Thursday, November 12, 2009

Great Interview with Sam Hamill

Speaking of Copper Canyon Press, here's a great interview with Sam Hamill, the founder...

Sam Hamill:

I've always liked Ezra Pound's famous comment, "Poetry is news that stays news." Poetry is a very large house with many rooms, closets, attics, basements, bedrooms and kitchens. For me, the practice of poetry is a way of life - as it was for many of the ancient Chinese and Japanese poets I have translated. For me, poetry is for re-reading, a world to be explored and revisited, a world that enriches the quality of one's life.

Read the full interview here at


  1. When I was researching for my original history thesis, I was going to write on Ezra Pound. A friend of mine put me in touch with Sam Hamill. Instead of saying 'hello' on the phone, he said, "So you're the young man who wants to climb Everest with only a day pack."

    I ended up finding a book which devoted two chapters to the very thing I wanted to write about, so I changed my topic to Chinese immigration, but I wiill always remember my brush with THE Sam Hamill.

  2. A nice interview -- I actually came across it sometime a little earlier during the past month, through a link in someone else's blog, can't remember who now. I've always found Hamill's remarks about poetry and poetry writing interesting and provocative.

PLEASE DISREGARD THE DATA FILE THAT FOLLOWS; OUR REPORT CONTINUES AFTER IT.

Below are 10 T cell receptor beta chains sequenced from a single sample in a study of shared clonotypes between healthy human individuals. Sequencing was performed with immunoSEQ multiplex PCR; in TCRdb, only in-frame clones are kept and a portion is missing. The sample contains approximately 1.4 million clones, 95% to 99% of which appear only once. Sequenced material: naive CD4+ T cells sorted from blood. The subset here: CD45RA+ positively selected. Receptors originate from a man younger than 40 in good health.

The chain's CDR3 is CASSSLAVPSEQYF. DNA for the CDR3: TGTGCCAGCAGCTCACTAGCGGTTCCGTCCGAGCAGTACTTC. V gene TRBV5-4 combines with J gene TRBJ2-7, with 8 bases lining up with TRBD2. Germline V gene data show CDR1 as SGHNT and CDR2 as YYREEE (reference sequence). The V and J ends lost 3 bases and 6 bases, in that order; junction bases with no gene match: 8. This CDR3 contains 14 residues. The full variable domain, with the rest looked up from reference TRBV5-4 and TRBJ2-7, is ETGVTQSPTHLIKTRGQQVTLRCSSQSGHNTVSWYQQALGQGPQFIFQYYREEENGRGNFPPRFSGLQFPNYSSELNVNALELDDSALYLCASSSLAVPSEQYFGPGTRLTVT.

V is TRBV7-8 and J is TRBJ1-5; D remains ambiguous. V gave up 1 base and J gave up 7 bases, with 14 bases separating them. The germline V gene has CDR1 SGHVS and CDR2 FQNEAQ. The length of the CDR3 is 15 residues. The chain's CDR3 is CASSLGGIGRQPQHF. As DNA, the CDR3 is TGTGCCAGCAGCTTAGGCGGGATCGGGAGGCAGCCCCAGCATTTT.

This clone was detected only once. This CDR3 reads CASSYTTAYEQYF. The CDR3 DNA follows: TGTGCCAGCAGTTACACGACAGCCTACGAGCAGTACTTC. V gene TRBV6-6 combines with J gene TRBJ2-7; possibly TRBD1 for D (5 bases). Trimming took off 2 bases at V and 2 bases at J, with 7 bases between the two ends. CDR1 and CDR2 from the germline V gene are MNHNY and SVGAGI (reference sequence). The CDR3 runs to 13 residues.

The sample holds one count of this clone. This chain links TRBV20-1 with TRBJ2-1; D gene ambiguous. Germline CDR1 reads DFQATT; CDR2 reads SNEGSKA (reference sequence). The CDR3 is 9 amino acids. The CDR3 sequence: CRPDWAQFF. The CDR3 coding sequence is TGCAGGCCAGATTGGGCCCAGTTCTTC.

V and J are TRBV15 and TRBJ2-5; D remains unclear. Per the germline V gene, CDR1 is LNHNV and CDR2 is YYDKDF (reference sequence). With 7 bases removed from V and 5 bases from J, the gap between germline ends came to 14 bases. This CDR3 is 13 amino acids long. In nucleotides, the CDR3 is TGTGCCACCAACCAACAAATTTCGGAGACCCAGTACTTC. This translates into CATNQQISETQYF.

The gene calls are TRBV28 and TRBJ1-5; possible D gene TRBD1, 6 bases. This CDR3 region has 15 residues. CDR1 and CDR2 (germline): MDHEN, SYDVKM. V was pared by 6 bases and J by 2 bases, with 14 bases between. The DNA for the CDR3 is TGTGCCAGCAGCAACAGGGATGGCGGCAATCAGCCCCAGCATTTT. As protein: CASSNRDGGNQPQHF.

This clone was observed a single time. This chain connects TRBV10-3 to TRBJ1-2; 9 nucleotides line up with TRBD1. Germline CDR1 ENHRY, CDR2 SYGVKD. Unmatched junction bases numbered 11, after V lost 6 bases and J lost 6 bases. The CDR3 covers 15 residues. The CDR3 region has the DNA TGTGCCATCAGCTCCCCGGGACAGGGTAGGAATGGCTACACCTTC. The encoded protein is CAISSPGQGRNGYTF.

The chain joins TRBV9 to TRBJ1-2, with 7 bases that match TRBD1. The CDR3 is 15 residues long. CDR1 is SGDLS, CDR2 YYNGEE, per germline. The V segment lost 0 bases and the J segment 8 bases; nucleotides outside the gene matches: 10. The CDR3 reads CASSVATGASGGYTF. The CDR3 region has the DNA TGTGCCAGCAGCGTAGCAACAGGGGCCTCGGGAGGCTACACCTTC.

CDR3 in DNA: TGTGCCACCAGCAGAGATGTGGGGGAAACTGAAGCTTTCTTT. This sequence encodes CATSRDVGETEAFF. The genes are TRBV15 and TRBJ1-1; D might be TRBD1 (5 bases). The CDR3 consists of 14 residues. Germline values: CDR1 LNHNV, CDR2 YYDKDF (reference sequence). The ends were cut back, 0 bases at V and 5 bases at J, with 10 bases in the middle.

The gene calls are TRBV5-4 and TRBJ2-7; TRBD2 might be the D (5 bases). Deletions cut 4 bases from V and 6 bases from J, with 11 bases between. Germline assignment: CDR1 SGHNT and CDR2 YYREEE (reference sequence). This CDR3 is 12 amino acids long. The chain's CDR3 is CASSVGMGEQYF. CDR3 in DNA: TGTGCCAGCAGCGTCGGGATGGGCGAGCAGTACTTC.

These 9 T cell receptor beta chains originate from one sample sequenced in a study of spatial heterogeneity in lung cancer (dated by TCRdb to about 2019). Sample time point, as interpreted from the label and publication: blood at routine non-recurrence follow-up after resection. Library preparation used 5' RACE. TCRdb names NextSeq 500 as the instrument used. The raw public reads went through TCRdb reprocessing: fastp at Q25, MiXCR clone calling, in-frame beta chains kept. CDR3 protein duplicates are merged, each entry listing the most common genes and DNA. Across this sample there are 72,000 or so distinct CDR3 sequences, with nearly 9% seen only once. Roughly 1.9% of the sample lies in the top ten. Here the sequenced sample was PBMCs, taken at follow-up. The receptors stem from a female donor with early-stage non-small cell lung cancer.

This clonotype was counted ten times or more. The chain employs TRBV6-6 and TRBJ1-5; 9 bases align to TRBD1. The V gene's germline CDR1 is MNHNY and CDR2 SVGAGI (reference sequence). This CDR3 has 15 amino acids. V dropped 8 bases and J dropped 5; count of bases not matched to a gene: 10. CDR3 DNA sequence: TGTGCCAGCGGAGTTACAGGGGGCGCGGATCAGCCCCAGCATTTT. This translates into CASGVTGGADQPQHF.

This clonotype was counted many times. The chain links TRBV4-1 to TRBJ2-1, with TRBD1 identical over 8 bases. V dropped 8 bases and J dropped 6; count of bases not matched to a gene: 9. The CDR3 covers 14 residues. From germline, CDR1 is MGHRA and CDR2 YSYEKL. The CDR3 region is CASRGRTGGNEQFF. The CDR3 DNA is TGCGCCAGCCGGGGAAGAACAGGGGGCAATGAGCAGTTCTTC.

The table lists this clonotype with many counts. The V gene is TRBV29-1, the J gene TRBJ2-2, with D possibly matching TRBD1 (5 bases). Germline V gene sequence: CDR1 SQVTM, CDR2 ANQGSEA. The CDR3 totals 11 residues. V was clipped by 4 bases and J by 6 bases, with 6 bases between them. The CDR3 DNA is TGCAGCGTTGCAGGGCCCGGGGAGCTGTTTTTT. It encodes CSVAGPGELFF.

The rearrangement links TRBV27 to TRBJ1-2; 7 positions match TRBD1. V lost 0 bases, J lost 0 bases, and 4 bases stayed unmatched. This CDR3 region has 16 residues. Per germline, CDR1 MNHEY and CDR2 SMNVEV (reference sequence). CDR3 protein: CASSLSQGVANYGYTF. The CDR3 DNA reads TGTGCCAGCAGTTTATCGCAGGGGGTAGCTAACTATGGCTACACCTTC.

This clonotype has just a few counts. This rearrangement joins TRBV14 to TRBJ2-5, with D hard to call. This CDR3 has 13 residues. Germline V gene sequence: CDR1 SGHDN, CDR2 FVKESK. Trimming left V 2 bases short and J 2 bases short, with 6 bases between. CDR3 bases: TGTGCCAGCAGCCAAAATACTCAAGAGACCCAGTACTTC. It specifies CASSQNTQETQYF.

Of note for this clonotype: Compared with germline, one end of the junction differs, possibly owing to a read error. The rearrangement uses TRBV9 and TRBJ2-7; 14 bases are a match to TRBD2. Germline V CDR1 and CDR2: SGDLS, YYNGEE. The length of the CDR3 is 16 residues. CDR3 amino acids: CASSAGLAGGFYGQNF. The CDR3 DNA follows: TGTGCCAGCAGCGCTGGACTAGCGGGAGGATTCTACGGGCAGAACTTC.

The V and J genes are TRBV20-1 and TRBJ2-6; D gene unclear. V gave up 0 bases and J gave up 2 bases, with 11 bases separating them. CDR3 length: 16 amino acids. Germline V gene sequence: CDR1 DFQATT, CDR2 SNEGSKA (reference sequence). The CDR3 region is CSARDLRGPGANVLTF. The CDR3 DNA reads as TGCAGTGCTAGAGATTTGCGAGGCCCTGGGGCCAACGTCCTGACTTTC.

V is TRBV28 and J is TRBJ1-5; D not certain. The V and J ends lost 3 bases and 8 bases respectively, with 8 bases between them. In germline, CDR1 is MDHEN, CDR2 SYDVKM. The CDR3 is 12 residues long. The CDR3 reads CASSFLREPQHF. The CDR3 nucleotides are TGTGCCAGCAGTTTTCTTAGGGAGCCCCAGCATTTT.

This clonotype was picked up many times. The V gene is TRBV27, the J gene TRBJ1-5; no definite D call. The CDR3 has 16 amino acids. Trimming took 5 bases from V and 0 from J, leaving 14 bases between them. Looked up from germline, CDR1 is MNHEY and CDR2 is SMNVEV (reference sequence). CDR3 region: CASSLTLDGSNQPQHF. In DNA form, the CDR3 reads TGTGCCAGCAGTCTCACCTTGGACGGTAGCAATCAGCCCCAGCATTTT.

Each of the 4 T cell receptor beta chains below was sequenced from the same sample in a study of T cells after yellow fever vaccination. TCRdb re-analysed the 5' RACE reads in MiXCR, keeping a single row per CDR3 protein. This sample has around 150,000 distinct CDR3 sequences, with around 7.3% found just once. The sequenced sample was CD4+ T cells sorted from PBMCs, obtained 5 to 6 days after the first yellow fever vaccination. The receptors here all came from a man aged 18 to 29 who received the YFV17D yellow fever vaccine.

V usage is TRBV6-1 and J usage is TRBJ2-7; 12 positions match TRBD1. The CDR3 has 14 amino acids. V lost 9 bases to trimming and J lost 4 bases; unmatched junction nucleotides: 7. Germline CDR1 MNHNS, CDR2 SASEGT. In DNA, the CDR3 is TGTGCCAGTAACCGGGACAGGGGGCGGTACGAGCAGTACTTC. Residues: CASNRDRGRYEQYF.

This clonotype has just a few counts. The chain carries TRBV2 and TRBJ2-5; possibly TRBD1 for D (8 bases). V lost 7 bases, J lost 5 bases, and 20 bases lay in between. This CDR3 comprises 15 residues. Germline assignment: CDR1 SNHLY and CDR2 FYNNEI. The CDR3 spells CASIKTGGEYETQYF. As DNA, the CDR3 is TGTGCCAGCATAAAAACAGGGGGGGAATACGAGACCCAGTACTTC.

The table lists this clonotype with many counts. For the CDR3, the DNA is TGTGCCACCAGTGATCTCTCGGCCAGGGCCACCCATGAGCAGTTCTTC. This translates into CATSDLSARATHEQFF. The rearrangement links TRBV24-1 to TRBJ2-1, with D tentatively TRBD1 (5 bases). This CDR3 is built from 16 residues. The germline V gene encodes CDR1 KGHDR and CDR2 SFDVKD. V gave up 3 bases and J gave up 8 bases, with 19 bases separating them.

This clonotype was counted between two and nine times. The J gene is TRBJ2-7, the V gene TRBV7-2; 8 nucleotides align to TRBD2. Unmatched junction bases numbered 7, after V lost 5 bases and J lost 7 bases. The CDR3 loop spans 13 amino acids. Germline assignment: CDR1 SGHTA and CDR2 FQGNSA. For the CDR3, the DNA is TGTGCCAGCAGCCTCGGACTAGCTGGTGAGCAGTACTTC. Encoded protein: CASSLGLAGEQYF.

Years ago (ca. 1990) I read Hamill's book "Basho's Ghost" (published 1989 by Broken Moon Press, out of print the last I checked), a collection of loosely connected essays and travel sketches from a year he spent in Japan, full of wonderful accounts of Japanese poets ancient and modern, Japanese culture, and much else.

    I couldn't put the book down, stayed up late into the night a couple of nights, actually up all night in one case, reading the book. Sometime shortly after I finished reading it, I had a long elaborate dream one night, and at the end of the dream Sam Hamill was there, and in the dream I told him "I really like 'Basho's Ghost'." Then the dream ended and I woke up.

    Within the next day or so, I wrote to him (never having met him), a letter talking about "Basho's Ghost," some of the things I liked about it, commenting on things he'd said in the book, and I mentioned the dream I'd had. I got back a brief gracious note in reply back from him, certainly as much as I could have expected in answer to a long letter from a stranger.

    As it happened, not long after that I was in Port Townsend, Washington, where Copper Canyon Press is located, for the writers' conference held there each July, and at one point I was standing on the front porch of a building and the only other person on the porch was Sam Hamill, and I introduced myself. No more than a two-sentence conversation, he was quite gracious, remembered my name from the letter I'd sent.

    This, anyway, my brush with Sam Hamill...

    Word Verification is "tangli". Yes, I agree, tangli it is.


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